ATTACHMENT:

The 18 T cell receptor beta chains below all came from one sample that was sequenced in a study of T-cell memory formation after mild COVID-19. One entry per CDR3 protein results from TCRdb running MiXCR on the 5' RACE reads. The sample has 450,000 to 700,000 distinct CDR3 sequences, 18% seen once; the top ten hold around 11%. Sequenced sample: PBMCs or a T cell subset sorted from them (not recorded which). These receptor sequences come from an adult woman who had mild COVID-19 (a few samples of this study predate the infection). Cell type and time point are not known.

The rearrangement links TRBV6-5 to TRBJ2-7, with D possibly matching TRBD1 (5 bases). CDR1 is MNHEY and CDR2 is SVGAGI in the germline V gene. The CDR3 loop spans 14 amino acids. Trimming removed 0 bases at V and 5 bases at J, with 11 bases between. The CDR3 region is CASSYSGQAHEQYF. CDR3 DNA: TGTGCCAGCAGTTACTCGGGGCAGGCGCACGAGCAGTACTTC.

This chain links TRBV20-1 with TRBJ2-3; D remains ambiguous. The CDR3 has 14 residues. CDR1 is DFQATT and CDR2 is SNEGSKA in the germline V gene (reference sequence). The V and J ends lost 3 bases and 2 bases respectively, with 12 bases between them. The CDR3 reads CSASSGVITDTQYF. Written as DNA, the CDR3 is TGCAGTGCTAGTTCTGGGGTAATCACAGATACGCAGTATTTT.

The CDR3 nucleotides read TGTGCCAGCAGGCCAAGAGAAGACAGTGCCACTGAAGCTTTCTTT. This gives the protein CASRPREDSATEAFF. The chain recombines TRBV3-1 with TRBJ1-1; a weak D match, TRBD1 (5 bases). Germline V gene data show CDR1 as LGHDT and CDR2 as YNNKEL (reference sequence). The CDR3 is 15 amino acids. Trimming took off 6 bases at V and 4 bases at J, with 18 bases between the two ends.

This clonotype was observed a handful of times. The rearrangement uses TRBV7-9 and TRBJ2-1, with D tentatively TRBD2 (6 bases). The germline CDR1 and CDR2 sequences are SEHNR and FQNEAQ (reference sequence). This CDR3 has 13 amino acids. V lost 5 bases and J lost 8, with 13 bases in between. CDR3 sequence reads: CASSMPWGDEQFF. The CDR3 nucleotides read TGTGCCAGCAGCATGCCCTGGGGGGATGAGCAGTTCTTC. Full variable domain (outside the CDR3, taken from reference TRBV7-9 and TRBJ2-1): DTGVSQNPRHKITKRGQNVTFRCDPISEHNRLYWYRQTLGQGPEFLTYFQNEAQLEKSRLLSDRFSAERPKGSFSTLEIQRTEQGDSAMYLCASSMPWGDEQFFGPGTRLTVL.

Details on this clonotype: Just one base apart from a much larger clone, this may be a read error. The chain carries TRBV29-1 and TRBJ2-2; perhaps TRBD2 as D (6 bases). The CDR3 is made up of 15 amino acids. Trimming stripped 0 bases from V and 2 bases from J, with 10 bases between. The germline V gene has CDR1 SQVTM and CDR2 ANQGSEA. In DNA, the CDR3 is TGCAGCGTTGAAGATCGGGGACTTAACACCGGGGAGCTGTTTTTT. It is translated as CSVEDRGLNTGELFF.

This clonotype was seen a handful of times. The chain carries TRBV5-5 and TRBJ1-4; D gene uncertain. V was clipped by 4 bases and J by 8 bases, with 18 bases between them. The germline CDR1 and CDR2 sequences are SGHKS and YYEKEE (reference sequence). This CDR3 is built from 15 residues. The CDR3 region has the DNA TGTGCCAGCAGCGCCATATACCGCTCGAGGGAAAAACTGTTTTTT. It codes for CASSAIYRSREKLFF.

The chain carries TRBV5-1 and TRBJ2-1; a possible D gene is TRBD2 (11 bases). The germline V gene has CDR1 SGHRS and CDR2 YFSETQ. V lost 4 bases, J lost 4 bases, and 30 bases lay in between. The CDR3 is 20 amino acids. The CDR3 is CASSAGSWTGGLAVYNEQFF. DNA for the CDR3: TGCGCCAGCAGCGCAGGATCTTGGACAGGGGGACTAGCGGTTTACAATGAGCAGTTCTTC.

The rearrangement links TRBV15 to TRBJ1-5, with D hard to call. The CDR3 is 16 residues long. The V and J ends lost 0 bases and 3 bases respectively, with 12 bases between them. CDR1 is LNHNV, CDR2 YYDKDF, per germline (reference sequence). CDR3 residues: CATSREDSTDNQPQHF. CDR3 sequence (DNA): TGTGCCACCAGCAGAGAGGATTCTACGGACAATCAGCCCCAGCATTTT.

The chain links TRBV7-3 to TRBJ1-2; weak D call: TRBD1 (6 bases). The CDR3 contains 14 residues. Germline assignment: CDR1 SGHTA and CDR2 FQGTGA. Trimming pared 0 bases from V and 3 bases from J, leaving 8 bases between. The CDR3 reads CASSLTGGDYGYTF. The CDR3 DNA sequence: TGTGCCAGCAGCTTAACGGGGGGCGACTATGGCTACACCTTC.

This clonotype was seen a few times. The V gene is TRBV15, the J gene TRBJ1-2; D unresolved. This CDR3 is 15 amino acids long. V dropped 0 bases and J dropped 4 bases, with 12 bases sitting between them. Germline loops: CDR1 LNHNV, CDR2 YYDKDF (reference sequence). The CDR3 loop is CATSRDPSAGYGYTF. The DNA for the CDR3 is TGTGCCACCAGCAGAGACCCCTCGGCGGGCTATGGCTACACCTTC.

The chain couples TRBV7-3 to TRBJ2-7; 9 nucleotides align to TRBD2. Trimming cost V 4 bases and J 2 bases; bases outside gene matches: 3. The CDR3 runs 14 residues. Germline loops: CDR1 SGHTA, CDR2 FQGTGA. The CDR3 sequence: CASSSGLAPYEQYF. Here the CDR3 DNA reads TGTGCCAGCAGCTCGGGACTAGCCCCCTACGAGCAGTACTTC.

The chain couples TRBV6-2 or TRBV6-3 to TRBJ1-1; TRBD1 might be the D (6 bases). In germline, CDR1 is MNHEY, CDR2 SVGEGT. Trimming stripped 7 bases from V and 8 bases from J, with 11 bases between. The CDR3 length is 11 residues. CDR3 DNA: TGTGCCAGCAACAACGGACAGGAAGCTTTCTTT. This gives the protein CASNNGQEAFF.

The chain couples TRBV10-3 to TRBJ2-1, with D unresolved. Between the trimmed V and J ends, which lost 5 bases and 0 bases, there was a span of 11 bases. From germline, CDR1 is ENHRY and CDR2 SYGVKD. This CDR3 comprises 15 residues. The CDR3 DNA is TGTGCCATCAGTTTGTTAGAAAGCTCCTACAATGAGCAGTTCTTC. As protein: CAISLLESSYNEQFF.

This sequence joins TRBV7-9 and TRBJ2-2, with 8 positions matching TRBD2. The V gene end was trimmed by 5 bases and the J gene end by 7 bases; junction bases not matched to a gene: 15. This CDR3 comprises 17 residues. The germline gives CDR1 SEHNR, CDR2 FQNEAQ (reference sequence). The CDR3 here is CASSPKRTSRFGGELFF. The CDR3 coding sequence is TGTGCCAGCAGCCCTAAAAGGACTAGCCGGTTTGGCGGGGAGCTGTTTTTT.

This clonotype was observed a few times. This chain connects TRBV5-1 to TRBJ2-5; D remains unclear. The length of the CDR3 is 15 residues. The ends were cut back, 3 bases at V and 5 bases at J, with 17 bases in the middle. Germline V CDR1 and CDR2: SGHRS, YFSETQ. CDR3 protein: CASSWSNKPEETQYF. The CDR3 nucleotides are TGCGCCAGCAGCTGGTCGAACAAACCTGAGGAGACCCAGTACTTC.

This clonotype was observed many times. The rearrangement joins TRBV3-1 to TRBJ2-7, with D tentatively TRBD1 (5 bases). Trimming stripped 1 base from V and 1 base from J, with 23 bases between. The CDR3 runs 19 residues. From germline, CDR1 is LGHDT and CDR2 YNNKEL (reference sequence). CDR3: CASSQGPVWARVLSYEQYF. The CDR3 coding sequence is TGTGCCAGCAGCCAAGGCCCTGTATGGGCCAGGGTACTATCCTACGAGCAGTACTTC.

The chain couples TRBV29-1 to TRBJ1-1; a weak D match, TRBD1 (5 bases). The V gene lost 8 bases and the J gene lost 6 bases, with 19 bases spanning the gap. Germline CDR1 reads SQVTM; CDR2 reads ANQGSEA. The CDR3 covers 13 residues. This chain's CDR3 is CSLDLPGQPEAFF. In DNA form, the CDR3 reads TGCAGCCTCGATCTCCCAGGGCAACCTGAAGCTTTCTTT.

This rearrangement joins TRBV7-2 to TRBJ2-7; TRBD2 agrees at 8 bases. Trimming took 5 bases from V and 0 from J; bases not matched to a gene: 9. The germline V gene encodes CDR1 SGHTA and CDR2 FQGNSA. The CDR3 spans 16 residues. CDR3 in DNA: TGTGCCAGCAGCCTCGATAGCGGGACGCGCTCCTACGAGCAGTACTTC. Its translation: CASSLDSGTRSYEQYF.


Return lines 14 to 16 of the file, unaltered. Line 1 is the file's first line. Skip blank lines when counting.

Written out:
The chain couples TRBV10-3 to TRBJ2-1, with D unresolved. Between the trimmed V and J ends, which lost 5 bases and 0 bases, there was a span of 11 bases. From germline, CDR1 is ENHRY and CDR2 SYGVKD. This CDR3 comprises 15 residues. The CDR3 DNA is TGTGCCATCAGTTTGTTAGAAAGCTCCTACAATGAGCAGTTCTTC. As protein: CAISLLESSYNEQFF.

This sequence joins TRBV7-9 and TRBJ2-2, with 8 positions matching TRBD2. The V gene end was trimmed by 5 bases and the J gene end by 7 bases; junction bases not matched to a gene: 15. This CDR3 comprises 17 residues. The germline gives CDR1 SEHNR, CDR2 FQNEAQ (reference sequence). The CDR3 here is CASSPKRTSRFGGELFF. The CDR3 coding sequence is TGTGCCAGCAGCCCTAAAAGGACTAGCCGGTTTGGCGGGGAGCTGTTTTTT.

This clonotype was observed a few times. This chain connects TRBV5-1 to TRBJ2-5; D remains unclear. The length of the CDR3 is 15 residues. The ends were cut back, 3 bases at V and 5 bases at J, with 17 bases in the middle. Germline V CDR1 and CDR2: SGHRS, YFSETQ. CDR3 protein: CASSWSNKPEETQYF. The CDR3 nucleotides are TGCGCCAGCAGCTGGTCGAACAAACCTGAGGAGACCCAGTACTTC.